Philadelphia elementary school students and teachers can expect to come back to refreshed classrooms in September, thanks to the team at Zarwin Baum. On June 27, nearly two dozen Zarwin Baum attorneys and associates spent the day priming, painting and brightening up the classrooms and hallways, with hues of red, yellow, green and blue, at S. Weir Mitchell Elementary School in Southwest Philadelphia.
This beautification effort is a part of the firm’s ongoing commitment to serving the community through charitable and philanthropic activities. In 2014, Zarwin Baum adopted Mitchell Elementary after hearing about the lack of resources in some of Philadelphia’s public schools, and seeing a need that it could help fulfill. Since that time, the firm has provided ongoing support through quarterly fundraising and the donation of refurbished computers, printers, tables, bookcases, and a host of school supplies and upgraded technology, ensuring young people have the tools they need to succeed.
As a ‘Thank You’ for the firm’s hard work, students and school administrators gave the Zarwin Baum team a framed, hand-painted piece of artwork, depicting the Philadelphia skyline, and with messages of gratitude and appreciation.
At this point, it’s clear: You don’t have to work in the tech industry to feel the impact of an evolving digital landscape. Social media is one aspect that affects virtually all types of businesses. At first, companies’ use of social media was primarily focused on marketing. It quickly grew to encompass much more, including customer service and client relations. Some of the smartest business owners make social media strategy a priority, because most agree that the benefits outweigh the risks. It is important, however, to understand the conflicts that may arise from social media use:
- Ensure ownership of company social media accounts; organizations have found themselves in unfavorable positions when an employee or third party agency owns the rights to their online presence.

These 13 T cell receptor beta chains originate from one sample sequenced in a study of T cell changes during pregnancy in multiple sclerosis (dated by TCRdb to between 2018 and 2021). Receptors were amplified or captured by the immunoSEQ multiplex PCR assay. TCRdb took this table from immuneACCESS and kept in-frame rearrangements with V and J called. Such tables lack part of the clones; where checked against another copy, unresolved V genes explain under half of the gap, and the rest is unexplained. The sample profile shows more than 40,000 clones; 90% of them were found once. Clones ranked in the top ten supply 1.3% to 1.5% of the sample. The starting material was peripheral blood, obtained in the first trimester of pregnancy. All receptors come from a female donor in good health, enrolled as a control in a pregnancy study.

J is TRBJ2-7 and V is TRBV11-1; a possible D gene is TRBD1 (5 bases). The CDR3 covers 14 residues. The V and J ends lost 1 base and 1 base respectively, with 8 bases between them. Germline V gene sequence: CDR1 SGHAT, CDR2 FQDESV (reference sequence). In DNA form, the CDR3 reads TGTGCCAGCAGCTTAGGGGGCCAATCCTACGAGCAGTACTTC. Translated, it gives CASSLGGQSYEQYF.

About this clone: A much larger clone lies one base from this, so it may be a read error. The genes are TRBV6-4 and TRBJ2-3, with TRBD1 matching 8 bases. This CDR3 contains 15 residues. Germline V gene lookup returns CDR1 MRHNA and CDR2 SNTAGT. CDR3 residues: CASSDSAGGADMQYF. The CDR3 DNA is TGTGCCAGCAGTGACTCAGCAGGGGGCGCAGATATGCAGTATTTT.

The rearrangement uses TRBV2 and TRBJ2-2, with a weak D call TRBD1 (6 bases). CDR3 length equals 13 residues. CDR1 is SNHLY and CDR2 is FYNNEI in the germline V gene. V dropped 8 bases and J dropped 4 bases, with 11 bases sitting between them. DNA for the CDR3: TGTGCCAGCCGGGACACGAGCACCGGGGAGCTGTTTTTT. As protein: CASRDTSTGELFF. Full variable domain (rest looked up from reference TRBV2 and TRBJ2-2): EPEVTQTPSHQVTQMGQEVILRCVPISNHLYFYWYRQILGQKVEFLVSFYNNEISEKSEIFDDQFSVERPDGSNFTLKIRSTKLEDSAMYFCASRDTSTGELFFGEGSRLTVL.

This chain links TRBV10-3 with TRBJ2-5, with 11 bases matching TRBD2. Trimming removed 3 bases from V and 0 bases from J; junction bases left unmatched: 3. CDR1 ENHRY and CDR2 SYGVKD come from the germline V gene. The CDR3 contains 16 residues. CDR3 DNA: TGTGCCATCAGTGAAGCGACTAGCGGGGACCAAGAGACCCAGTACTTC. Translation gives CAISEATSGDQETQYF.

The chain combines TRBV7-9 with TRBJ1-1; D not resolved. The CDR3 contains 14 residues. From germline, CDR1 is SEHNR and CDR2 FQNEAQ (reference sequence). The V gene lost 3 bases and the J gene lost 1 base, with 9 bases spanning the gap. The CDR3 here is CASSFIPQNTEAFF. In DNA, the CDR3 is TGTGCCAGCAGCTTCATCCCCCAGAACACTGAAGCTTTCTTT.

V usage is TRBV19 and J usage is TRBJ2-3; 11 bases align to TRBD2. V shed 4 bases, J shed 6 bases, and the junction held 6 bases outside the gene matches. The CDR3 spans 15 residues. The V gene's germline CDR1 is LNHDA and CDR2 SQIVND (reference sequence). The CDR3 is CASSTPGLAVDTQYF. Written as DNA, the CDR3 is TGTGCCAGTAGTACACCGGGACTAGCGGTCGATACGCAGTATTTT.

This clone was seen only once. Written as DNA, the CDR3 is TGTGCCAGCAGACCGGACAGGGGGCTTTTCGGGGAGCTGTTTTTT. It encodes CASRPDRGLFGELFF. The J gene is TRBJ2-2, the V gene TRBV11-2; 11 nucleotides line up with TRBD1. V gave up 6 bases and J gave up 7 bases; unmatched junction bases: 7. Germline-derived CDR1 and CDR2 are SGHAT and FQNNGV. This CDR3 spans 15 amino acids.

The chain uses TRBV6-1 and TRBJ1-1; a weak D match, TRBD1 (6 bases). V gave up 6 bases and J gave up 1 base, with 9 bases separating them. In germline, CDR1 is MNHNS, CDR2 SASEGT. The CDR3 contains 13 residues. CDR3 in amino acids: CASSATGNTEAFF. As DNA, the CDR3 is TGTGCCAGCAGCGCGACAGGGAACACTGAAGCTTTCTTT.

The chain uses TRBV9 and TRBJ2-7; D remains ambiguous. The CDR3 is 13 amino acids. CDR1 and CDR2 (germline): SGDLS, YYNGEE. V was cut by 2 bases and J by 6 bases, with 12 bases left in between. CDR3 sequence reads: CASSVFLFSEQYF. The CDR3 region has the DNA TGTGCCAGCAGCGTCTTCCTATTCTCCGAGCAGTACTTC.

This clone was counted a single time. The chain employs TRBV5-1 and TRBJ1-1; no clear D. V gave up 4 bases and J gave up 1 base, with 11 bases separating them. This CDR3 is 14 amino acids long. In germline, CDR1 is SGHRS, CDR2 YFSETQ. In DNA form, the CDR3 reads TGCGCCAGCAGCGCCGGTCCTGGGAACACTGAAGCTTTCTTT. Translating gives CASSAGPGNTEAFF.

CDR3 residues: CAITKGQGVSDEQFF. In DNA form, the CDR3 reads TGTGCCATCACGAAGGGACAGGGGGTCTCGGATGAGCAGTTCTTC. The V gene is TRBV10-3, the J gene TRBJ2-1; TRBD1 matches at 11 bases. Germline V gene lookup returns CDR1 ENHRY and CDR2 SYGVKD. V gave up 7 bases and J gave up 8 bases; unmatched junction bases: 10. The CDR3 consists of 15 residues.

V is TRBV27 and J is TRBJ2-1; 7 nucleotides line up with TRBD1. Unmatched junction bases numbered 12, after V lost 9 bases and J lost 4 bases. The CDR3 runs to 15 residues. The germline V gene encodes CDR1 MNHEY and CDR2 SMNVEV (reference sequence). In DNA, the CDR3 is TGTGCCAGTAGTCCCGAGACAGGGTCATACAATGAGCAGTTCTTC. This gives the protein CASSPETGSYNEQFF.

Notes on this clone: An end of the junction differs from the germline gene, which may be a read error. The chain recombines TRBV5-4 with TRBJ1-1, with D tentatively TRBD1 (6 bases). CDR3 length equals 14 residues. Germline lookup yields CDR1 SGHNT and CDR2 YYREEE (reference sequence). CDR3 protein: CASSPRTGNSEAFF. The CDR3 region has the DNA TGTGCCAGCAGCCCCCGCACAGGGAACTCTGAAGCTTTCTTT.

- A company doesn’t have to actively use social media to be at risk. The online activities of employees have implications, and if someone posts something controversial, there could be legal consequences for the business.
- If an employee is overly promotional on social media and doesn’t disclose their connection to the organization, the FTC may choose to investigate.
- To thwart hackers, ensure all social media accounts are highly secure. Use unique, complex passwords for each account and keep track of which employees have access.
While social mediums typically present more opportunities than liabilities, it is always wise to identify the issues that may come about. Additionally, providing employees with an outline of social media policy is a great way for a company to protect itself.
Read more about social media risk management on Business2Community.com.
The 2016-2017 fiscal year begins on July 1. To meet that deadline, Pennsylvania must approve a budget within the next week and a half. The coming days will show whether or not Democratic Governor Tom Wolf and the Republican-controlled Legislature can come to an agreement on the many outstanding issues that have historically divided them. Below is a run-down on a few of the major topics that persist:
Spending: The House has the first opportunity to make decisions and pass an appropriations bill, but negotiators are reporting no agreements. Back in February, Wolf proposed a spending increase of 10%, raising the total to $33.3 billion. That number included a large increase for school instruction and operation. As of now, only $200 million has been approved.
Taxes: Wolf proposed a $2.7 billion tax package, with talks of raising the per-pack cigarette tax from $1.60 to $2.60. Thus far, Republicans have shown no support for Wolf’s proposals regarding higher taxes on income and a new tax on Marcellus Shale natural-gas production.
Schools: Wolf has been attempting to close a massive funding gap between the wealthiest and poorest school districts. Public school advocates claim that the current plan, putting $150 million each year into a new school funding formula, would take more than 20 years to fix the disproportions. Changing that number to $400 million, they say, would solve the inequities in only six to eight years.
For additional topics and details of the 2016-2017 budget, read the full story on TribDem.com.